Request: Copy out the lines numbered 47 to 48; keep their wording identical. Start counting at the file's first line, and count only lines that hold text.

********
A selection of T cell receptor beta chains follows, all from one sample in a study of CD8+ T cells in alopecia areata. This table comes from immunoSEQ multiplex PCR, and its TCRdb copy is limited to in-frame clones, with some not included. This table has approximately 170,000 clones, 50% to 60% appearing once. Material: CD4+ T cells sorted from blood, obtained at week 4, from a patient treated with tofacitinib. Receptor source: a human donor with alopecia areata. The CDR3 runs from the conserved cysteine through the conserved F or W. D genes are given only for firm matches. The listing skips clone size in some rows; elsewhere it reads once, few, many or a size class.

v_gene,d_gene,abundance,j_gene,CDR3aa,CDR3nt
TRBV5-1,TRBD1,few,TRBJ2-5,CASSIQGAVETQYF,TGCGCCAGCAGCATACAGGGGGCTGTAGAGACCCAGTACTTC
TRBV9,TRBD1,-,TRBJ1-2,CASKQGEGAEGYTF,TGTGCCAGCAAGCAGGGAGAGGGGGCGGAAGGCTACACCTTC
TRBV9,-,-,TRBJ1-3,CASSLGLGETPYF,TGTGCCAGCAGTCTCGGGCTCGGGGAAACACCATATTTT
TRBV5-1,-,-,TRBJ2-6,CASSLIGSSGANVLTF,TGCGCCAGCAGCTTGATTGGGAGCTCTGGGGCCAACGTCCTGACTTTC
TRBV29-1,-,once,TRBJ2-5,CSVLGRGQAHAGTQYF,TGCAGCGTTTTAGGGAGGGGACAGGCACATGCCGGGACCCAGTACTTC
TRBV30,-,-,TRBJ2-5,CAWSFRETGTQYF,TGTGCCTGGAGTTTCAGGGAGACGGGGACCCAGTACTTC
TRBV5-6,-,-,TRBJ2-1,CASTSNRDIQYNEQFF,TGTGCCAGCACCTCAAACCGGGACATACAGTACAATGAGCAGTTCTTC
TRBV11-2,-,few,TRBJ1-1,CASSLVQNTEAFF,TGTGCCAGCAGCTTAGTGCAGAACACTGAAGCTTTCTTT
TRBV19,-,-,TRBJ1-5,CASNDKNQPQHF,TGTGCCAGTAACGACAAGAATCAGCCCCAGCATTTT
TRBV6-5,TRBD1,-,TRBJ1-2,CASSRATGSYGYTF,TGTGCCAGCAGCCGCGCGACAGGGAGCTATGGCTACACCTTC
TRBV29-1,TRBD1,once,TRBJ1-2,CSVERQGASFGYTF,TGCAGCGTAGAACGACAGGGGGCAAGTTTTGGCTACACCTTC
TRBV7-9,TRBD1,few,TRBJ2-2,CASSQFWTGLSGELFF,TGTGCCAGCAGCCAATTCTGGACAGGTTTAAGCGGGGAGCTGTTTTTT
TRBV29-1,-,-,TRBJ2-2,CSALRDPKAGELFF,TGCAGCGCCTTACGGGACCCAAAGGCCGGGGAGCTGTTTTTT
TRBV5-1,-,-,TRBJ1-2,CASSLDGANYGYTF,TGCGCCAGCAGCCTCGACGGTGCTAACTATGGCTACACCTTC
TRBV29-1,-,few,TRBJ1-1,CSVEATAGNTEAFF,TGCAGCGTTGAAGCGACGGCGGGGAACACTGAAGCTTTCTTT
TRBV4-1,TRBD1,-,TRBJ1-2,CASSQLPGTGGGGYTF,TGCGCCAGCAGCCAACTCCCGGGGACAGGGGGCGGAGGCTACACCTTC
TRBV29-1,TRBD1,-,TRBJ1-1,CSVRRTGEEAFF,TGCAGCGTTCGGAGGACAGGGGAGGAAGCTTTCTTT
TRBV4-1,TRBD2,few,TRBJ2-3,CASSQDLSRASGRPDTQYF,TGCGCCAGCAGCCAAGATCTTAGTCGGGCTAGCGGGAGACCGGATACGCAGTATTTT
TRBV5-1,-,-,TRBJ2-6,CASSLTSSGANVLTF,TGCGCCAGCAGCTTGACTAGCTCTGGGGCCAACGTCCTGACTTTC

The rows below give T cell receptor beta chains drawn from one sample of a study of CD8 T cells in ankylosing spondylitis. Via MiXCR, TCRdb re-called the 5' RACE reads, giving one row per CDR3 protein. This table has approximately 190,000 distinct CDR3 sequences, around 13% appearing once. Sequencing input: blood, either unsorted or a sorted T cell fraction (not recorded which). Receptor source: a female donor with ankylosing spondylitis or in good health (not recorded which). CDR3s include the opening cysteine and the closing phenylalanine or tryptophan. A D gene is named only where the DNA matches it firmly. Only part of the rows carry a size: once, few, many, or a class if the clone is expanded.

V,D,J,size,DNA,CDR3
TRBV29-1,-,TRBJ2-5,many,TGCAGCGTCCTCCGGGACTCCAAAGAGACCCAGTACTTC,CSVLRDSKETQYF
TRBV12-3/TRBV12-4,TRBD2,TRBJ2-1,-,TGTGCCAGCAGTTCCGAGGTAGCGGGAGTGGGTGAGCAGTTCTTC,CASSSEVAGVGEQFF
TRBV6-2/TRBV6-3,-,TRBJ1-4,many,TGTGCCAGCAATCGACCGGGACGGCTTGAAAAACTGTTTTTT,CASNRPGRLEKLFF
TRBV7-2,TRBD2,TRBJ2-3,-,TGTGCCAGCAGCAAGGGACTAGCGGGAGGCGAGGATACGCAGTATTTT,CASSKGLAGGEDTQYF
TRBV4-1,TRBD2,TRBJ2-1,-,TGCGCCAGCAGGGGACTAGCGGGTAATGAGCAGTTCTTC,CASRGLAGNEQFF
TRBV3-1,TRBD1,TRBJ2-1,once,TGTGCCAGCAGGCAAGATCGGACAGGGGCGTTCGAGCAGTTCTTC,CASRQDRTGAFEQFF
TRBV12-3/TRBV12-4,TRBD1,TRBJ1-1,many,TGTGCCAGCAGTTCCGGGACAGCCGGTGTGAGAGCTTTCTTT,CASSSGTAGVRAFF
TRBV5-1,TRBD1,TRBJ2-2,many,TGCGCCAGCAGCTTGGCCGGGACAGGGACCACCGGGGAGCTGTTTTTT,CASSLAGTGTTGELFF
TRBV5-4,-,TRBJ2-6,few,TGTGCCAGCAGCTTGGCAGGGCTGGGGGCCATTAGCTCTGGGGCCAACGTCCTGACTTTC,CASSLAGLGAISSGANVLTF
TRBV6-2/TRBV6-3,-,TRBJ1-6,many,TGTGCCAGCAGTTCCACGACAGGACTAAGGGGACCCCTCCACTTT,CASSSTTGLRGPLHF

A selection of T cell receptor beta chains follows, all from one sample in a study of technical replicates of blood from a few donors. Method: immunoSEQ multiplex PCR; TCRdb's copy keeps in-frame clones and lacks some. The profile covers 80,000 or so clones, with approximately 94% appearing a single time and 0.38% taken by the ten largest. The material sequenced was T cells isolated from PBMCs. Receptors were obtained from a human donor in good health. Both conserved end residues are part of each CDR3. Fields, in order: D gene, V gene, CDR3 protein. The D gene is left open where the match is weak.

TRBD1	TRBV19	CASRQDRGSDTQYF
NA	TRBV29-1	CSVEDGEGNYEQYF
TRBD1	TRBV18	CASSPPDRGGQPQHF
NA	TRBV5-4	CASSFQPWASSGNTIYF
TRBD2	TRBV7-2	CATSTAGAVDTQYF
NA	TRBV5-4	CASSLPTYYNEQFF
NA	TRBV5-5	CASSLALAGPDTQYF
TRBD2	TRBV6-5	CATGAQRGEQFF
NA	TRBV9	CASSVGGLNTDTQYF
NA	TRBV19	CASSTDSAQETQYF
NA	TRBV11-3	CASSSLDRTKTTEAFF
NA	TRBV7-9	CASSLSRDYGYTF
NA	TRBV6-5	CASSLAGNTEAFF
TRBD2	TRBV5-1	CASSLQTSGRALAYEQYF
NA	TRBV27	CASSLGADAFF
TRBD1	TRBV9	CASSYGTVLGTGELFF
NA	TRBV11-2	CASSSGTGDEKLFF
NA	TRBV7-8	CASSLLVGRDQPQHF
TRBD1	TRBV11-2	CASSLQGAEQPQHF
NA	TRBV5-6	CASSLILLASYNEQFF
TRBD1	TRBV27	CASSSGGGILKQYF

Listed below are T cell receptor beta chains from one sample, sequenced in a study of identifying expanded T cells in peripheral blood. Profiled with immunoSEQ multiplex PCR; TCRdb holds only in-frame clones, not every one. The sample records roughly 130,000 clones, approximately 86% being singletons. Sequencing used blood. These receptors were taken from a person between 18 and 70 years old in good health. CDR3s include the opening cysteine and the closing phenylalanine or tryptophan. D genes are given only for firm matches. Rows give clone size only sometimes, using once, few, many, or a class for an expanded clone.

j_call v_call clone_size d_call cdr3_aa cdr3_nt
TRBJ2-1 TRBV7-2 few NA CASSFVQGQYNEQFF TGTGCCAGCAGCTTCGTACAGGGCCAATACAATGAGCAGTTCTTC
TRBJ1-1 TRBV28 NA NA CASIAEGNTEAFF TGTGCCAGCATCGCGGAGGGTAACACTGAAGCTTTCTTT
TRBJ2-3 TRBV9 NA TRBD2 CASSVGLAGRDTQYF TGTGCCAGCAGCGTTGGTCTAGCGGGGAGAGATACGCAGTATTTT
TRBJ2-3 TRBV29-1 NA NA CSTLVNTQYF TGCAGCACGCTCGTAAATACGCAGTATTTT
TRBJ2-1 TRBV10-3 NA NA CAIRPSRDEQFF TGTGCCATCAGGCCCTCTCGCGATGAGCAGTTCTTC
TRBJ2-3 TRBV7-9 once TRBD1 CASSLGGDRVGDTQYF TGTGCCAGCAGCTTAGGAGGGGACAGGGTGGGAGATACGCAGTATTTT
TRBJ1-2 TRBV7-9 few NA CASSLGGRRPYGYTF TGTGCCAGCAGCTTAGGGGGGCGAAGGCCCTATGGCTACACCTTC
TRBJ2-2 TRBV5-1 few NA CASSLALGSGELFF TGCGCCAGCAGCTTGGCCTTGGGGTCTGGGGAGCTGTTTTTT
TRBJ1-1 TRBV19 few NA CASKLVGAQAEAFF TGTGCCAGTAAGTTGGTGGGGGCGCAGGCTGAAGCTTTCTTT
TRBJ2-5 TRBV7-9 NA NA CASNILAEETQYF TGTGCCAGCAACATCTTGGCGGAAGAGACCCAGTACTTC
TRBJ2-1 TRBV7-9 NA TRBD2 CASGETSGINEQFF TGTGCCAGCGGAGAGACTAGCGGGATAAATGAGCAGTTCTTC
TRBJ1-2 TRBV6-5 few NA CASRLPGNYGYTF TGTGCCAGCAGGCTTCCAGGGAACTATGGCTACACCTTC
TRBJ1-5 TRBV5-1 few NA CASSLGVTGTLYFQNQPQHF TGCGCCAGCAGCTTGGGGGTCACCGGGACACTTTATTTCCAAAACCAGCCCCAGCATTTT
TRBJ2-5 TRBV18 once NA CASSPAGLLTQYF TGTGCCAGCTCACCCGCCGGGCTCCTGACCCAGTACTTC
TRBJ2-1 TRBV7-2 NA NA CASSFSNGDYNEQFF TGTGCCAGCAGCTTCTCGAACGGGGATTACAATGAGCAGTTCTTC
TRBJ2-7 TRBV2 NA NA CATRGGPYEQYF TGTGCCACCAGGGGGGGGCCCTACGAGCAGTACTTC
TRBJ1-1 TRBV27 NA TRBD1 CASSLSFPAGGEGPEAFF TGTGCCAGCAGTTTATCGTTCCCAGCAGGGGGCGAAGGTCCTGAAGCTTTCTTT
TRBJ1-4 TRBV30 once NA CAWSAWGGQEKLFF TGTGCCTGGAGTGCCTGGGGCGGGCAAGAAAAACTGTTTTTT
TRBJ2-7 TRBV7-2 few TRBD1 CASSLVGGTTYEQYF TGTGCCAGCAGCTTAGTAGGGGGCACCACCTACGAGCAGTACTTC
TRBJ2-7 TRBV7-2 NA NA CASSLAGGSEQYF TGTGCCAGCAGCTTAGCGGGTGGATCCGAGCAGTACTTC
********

NA	TRBV6-5	CASSLAGNTEAFF
TRBD2	TRBV5-1	CASSLQTSGRALAYEQYF